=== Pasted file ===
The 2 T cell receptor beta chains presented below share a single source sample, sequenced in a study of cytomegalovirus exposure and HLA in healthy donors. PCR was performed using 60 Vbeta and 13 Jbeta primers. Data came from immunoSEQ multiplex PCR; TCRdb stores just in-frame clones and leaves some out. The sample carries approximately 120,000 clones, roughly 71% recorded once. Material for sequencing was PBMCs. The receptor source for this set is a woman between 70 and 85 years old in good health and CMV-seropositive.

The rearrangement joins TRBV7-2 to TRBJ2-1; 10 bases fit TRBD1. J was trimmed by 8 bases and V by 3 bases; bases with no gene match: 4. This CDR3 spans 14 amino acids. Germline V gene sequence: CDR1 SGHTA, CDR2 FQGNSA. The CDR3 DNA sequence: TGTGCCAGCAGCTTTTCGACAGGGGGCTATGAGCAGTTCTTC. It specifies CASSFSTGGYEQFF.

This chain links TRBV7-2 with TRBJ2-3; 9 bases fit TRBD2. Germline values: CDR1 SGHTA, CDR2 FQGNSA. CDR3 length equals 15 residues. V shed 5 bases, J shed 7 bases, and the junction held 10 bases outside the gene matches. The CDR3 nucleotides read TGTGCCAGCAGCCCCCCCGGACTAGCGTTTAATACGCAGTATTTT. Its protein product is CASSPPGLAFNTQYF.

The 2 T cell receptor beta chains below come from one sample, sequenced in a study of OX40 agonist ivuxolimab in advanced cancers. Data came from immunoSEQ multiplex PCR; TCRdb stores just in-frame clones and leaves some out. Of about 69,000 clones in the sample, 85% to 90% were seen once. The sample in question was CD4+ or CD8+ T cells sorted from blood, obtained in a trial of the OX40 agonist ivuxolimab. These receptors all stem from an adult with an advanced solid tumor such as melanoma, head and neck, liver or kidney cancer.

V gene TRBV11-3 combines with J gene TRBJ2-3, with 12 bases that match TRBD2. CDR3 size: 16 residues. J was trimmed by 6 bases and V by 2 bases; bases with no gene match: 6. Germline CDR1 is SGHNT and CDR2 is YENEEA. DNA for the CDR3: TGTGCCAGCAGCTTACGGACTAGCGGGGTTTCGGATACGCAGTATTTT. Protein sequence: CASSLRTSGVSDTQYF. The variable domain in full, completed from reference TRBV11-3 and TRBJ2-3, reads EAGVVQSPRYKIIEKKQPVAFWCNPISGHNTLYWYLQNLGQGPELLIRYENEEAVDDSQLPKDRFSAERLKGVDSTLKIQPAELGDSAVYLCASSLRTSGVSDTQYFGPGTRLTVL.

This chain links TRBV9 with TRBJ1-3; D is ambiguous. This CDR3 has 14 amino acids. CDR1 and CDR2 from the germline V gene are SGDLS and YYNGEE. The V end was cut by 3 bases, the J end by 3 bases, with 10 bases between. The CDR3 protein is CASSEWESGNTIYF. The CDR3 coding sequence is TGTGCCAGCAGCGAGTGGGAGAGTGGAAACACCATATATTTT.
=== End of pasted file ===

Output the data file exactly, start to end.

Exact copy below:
The 2 T cell receptor beta chains presented below share a single source sample, sequenced in a study of cytomegalovirus exposure and HLA in healthy donors. PCR was performed using 60 Vbeta and 13 Jbeta primers. Data came from immunoSEQ multiplex PCR; TCRdb stores just in-frame clones and leaves some out. The sample carries approximately 120,000 clones, roughly 71% recorded once. Material for sequencing was PBMCs. The receptor source for this set is a woman between 70 and 85 years old in good health and CMV-seropositive.

The rearrangement joins TRBV7-2 to TRBJ2-1; 10 bases fit TRBD1. J was trimmed by 8 bases and V by 3 bases; bases with no gene match: 4. This CDR3 spans 14 amino acids. Germline V gene sequence: CDR1 SGHTA, CDR2 FQGNSA. The CDR3 DNA sequence: TGTGCCAGCAGCTTTTCGACAGGGGGCTATGAGCAGTTCTTC. It specifies CASSFSTGGYEQFF.

This chain links TRBV7-2 with TRBJ2-3; 9 bases fit TRBD2. Germline values: CDR1 SGHTA, CDR2 FQGNSA. CDR3 length equals 15 residues. V shed 5 bases, J shed 7 bases, and the junction held 10 bases outside the gene matches. The CDR3 nucleotides read TGTGCCAGCAGCCCCCCCGGACTAGCGTTTAATACGCAGTATTTT. Its protein product is CASSPPGLAFNTQYF.

The 2 T cell receptor beta chains below come from one sample, sequenced in a study of OX40 agonist ivuxolimab in advanced cancers. Data came from immunoSEQ multiplex PCR; TCRdb stores just in-frame clones and leaves some out. Of about 69,000 clones in the sample, 85% to 90% were seen once. The sample in question was CD4+ or CD8+ T cells sorted from blood, obtained in a trial of the OX40 agonist ivuxolimab. These receptors all stem from an adult with an advanced solid tumor such as melanoma, head and neck, liver or kidney cancer.

V gene TRBV11-3 combines with J gene TRBJ2-3, with 12 bases that match TRBD2. CDR3 size: 16 residues. J was trimmed by 6 bases and V by 2 bases; bases with no gene match: 6. Germline CDR1 is SGHNT and CDR2 is YENEEA. DNA for the CDR3: TGTGCCAGCAGCTTACGGACTAGCGGGGTTTCGGATACGCAGTATTTT. Protein sequence: CASSLRTSGVSDTQYF. The variable domain in full, completed from reference TRBV11-3 and TRBJ2-3, reads EAGVVQSPRYKIIEKKQPVAFWCNPISGHNTLYWYLQNLGQGPELLIRYENEEAVDDSQLPKDRFSAERLKGVDSTLKIQPAELGDSAVYLCASSLRTSGVSDTQYFGPGTRLTVL.

This chain links TRBV9 with TRBJ1-3; D is ambiguous. This CDR3 has 14 amino acids. CDR1 and CDR2 from the germline V gene are SGDLS and YYNGEE. The V end was cut by 3 bases, the J end by 3 bases, with 10 bases between. The CDR3 protein is CASSEWESGNTIYF. The CDR3 coding sequence is TGTGCCAGCAGCGAGTGGGAGAGTGGAAACACCATATATTTT.